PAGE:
Consumer and user acceptance in the circular economy: what are researchers missing?
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Original versionProduct Lifetimes And The Environment, PLATE 2017 - Conference Proceedings 10.3233/978-1-61499-820-4-65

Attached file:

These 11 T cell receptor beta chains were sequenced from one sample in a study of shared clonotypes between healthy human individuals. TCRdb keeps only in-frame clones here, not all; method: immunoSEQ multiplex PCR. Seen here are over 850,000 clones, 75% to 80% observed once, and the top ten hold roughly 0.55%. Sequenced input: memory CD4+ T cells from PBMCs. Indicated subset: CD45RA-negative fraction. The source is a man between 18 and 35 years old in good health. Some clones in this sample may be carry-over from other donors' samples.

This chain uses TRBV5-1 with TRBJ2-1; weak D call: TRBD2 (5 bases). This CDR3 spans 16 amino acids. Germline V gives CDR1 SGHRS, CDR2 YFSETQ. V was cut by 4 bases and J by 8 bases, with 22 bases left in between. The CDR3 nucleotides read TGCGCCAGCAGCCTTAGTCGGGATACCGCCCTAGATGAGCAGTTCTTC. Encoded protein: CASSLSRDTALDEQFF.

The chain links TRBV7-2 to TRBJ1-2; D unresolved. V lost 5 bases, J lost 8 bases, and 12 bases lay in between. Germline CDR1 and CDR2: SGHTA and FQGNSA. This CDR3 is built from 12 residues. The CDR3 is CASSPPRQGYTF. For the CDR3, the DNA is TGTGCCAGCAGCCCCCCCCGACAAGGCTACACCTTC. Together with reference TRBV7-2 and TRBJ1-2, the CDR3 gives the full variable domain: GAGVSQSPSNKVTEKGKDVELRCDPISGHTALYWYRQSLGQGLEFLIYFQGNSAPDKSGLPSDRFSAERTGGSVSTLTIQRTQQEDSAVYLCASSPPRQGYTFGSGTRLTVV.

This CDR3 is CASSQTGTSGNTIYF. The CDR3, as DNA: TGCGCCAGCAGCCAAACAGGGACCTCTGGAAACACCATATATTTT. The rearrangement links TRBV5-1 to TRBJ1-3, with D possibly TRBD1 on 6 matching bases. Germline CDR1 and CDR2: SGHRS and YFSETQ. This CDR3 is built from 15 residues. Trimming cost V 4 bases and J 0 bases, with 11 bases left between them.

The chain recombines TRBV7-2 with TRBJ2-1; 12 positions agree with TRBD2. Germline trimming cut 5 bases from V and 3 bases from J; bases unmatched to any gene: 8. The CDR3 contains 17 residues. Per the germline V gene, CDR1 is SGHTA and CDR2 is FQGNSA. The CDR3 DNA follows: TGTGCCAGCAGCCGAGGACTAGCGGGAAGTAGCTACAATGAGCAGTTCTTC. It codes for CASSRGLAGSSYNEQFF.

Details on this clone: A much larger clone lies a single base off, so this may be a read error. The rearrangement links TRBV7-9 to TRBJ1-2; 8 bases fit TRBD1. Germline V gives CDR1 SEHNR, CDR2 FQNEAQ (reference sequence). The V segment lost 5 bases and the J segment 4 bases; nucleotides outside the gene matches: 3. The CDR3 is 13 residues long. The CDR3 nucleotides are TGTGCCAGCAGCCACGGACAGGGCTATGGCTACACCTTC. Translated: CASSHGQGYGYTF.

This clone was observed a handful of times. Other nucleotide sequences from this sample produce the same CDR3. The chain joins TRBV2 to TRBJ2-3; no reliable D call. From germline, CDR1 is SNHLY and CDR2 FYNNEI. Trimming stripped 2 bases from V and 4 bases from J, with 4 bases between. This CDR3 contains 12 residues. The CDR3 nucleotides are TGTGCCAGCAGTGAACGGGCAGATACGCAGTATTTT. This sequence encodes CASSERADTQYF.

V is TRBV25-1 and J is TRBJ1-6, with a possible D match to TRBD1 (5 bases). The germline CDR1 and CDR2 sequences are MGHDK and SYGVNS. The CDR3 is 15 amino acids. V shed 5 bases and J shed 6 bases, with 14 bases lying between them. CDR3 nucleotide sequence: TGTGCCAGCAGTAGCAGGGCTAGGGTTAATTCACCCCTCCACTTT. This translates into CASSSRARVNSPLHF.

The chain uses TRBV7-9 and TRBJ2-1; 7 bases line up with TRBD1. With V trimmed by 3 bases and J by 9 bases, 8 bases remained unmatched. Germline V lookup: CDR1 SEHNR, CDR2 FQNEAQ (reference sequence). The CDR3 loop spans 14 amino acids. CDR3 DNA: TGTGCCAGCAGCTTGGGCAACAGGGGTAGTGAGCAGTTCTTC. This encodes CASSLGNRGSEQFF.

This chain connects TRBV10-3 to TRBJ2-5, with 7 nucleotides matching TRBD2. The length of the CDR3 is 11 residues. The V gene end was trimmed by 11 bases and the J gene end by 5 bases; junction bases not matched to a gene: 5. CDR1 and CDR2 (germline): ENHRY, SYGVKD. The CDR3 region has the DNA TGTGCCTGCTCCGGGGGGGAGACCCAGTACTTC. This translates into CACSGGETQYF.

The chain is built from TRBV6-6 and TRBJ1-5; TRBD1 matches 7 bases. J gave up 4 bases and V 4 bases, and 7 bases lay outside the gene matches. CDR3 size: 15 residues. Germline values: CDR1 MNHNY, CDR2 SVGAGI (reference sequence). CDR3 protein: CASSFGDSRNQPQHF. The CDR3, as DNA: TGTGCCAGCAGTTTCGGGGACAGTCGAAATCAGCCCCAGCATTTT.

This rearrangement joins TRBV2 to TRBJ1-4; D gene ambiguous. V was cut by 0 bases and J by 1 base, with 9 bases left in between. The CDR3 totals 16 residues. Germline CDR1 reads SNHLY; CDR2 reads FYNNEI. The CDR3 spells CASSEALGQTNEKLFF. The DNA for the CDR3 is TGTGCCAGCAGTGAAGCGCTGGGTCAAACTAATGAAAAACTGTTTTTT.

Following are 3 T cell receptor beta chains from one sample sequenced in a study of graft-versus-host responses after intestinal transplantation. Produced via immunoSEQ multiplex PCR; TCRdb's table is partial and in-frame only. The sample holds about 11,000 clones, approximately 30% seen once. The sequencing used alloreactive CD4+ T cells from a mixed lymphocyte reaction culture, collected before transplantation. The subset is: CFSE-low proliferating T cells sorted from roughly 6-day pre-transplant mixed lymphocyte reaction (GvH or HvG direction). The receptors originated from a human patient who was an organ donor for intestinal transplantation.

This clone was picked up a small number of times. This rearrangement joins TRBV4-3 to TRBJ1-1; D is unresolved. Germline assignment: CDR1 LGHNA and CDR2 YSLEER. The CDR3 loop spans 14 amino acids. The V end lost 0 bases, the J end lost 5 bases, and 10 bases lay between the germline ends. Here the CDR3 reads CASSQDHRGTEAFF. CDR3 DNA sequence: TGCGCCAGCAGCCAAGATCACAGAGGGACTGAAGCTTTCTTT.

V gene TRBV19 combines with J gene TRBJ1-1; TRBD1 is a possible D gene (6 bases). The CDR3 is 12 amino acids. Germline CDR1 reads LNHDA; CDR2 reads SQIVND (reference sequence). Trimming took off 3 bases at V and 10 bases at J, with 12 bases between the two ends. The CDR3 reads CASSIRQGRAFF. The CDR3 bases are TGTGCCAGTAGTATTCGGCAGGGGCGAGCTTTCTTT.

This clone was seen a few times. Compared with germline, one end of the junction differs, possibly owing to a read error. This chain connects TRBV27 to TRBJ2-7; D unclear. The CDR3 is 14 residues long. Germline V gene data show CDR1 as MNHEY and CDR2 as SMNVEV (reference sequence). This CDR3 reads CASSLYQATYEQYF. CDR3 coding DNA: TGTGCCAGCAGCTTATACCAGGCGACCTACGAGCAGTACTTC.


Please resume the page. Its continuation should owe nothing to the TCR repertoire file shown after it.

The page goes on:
The circular economy is a platform to transition towards a more resource efficient system. Product service systems (PSS) and remanufacturing have been proposed as strategies to achieve material decoupling. Recent studies have found that their adoption has fallen short in the business-to-consumer sector, due to lack of consumer acceptance. Literature addressing this issue has failed to provide a systematic approach to the problem. By performing a structured search on Scopus and Web of Science, 24 papers focusing on consumer and user acceptance of remanufacturing and PSS were identified. By applying qualitative research methods, the articles were analysed using six categories: problem and research questions, definitions, theoretical background, issues, methods and research gaps. Resulting from the analysis an outline for a research agenda on the topic of consumer and user acceptance of PSS and remanufactured products is suggested. Such program needs to provide a definition of consumption, consumers and users in the circular economy including their role. It should explore external factors influencing acceptance, adoption and diffusion of PSS and remanufacturing such as cultural (norms, beliefs, codes) and demographic and their interaction to each other, to guide action. Answering this questions requires tools and devices from additional fields such as anthropology and sociotechnical studies complement the contributions already made by psychology and sociology.